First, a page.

• Fishing deep for stripers that are feeding high in the water is not intelligent although it has become the normal methodology with a fly rod.
  • Trying to make a fish move to your fly by retrieving it through the water when that fish is holding in a feeding lane waiting for food to come to it is a low percentage tactic.
  • Using weighted flies will not catch fish that are feeding on the surface.
  • Casting the line all the way out is not the solution to catching fish that are feeding close.
  • Droppers are a good way to find out what the fish prefer quickly.
  • Fish that are focused on one size and type of bait can be aggressive but are caught by using methods borrowed from selective tactics.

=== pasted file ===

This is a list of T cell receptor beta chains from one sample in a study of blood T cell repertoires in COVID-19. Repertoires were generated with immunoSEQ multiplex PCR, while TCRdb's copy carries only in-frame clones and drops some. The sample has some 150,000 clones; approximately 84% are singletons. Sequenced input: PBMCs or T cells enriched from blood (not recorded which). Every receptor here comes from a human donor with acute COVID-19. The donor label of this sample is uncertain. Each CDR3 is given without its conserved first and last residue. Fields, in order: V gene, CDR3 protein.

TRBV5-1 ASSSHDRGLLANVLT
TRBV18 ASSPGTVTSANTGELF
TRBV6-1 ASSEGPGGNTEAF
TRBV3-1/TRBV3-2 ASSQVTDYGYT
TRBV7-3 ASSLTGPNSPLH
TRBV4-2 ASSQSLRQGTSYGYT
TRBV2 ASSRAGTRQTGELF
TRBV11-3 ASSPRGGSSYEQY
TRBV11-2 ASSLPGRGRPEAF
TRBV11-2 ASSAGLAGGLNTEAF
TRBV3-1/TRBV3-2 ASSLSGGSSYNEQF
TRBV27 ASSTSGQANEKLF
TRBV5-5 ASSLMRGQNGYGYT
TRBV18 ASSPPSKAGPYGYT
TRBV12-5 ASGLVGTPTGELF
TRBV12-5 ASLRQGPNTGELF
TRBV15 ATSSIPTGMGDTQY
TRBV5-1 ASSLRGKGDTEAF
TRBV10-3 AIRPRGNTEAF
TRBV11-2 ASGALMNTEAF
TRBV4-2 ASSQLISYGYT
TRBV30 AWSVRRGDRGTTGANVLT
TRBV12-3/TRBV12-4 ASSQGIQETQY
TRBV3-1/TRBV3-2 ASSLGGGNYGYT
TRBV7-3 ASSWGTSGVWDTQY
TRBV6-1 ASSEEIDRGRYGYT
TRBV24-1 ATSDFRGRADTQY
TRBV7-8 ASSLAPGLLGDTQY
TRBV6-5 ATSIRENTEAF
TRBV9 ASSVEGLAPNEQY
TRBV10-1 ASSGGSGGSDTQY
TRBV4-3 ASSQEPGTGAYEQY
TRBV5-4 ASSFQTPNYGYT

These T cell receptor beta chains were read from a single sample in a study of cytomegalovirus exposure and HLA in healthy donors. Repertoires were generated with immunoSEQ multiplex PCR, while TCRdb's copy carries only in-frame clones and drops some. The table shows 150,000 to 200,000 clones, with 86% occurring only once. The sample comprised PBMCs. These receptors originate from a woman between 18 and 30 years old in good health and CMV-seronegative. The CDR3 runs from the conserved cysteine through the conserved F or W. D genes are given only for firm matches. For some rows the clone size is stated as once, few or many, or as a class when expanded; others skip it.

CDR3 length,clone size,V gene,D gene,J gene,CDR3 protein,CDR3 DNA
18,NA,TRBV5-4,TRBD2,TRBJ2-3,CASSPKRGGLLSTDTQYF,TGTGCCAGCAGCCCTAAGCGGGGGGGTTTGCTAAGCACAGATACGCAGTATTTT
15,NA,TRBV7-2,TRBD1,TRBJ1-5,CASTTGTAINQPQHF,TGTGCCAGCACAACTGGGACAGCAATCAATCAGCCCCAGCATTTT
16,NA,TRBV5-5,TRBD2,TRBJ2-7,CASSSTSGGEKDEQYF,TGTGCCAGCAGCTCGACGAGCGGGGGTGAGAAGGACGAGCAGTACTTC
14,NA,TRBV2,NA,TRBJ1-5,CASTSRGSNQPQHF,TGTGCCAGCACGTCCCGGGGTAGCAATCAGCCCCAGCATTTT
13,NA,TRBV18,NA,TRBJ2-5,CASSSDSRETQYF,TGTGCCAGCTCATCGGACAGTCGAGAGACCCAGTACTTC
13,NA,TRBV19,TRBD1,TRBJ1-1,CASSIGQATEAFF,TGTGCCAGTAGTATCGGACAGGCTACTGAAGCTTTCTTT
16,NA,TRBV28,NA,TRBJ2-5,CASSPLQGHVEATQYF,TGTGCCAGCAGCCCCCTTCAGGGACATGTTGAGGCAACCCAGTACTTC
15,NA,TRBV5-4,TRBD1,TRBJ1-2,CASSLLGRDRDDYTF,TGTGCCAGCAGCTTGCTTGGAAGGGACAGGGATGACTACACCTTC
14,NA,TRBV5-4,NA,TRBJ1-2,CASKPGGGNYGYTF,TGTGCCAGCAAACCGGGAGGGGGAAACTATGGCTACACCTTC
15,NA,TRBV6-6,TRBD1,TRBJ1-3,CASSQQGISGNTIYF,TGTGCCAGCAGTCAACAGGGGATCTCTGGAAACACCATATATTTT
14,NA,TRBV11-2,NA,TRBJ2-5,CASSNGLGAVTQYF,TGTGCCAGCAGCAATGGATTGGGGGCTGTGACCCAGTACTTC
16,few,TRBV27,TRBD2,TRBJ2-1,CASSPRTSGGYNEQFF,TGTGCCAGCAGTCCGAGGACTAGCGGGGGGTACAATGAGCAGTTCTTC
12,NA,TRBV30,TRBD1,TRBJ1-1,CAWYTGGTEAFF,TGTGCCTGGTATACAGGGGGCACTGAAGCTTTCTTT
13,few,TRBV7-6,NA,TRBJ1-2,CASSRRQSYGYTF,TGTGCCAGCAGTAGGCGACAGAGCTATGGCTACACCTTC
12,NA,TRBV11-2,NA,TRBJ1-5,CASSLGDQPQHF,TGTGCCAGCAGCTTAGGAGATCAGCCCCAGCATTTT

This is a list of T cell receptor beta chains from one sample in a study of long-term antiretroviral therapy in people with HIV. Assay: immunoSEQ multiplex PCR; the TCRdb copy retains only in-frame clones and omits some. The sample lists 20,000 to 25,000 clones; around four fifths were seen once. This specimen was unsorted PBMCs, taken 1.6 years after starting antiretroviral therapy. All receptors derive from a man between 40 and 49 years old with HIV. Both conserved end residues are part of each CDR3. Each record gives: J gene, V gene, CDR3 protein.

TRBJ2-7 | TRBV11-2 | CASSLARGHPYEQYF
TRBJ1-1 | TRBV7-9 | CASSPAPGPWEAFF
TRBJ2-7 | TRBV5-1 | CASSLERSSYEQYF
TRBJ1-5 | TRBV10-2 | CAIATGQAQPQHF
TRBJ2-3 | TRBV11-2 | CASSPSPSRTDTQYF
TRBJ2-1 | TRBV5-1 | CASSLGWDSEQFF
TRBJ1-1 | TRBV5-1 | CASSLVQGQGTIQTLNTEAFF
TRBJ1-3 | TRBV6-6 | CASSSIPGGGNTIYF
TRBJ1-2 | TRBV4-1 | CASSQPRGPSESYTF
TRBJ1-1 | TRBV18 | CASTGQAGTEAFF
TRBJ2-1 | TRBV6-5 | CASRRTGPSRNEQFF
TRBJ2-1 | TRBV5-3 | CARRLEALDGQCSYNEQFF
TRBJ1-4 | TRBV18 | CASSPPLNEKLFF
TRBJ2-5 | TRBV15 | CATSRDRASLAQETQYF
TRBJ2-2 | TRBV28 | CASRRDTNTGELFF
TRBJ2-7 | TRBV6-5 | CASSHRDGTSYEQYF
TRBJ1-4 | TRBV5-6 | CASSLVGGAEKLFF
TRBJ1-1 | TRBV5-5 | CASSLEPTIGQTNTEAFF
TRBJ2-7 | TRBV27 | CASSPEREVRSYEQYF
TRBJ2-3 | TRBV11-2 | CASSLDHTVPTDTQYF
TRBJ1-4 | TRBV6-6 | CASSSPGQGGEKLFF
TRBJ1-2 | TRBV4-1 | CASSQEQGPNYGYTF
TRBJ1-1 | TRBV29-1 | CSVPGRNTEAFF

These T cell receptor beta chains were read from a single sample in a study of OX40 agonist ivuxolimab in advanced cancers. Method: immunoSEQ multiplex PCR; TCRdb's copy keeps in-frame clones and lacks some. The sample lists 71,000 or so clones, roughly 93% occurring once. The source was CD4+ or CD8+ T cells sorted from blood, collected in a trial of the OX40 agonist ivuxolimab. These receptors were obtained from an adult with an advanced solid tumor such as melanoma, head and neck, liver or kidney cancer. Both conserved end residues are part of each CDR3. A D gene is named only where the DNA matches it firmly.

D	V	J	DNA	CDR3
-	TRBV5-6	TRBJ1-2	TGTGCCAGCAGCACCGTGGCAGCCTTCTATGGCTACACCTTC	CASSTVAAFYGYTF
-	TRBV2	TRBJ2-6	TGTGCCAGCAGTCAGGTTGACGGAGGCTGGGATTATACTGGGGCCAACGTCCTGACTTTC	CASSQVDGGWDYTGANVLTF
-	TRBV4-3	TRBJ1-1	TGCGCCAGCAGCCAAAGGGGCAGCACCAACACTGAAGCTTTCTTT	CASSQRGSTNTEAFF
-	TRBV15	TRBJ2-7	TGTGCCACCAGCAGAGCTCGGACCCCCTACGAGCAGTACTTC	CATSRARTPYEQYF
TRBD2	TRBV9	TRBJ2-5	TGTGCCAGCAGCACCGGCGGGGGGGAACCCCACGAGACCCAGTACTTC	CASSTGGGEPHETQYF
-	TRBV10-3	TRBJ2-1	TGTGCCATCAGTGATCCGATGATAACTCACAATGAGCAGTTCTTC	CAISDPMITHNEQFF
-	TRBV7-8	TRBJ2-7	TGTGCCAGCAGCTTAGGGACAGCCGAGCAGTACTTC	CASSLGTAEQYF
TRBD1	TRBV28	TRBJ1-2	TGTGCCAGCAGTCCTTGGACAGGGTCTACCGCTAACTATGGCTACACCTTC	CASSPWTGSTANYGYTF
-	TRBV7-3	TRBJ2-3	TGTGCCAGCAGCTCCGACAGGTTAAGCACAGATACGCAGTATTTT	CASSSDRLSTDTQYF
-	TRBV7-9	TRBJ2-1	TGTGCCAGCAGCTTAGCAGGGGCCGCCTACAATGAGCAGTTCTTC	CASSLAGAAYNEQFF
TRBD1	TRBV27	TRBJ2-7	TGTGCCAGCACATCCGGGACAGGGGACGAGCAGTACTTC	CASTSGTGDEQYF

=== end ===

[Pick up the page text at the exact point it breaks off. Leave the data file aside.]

• The energy level of the water that a fish is feeding in will tell you its energy level in feeding. Slow water relaxed fish. Fast water fast fish.

These are simple observations that are easily overlooked. See if you can notice them yourself and find your own meanings for them. Overlook them and nothing will change. The fish do not change but we can. If you are not satisfied with the results that you have been getting by believing in the tales told by fellow fly-fishermen about equipment then perhaps it is time to pay attention to the older striper stories told by those who pay attention to results. The path of the obvious is perhaps the most difficult path of all to find and unravel, but it is well worth the effort and the results are measurable in pounds not inches.


© 2001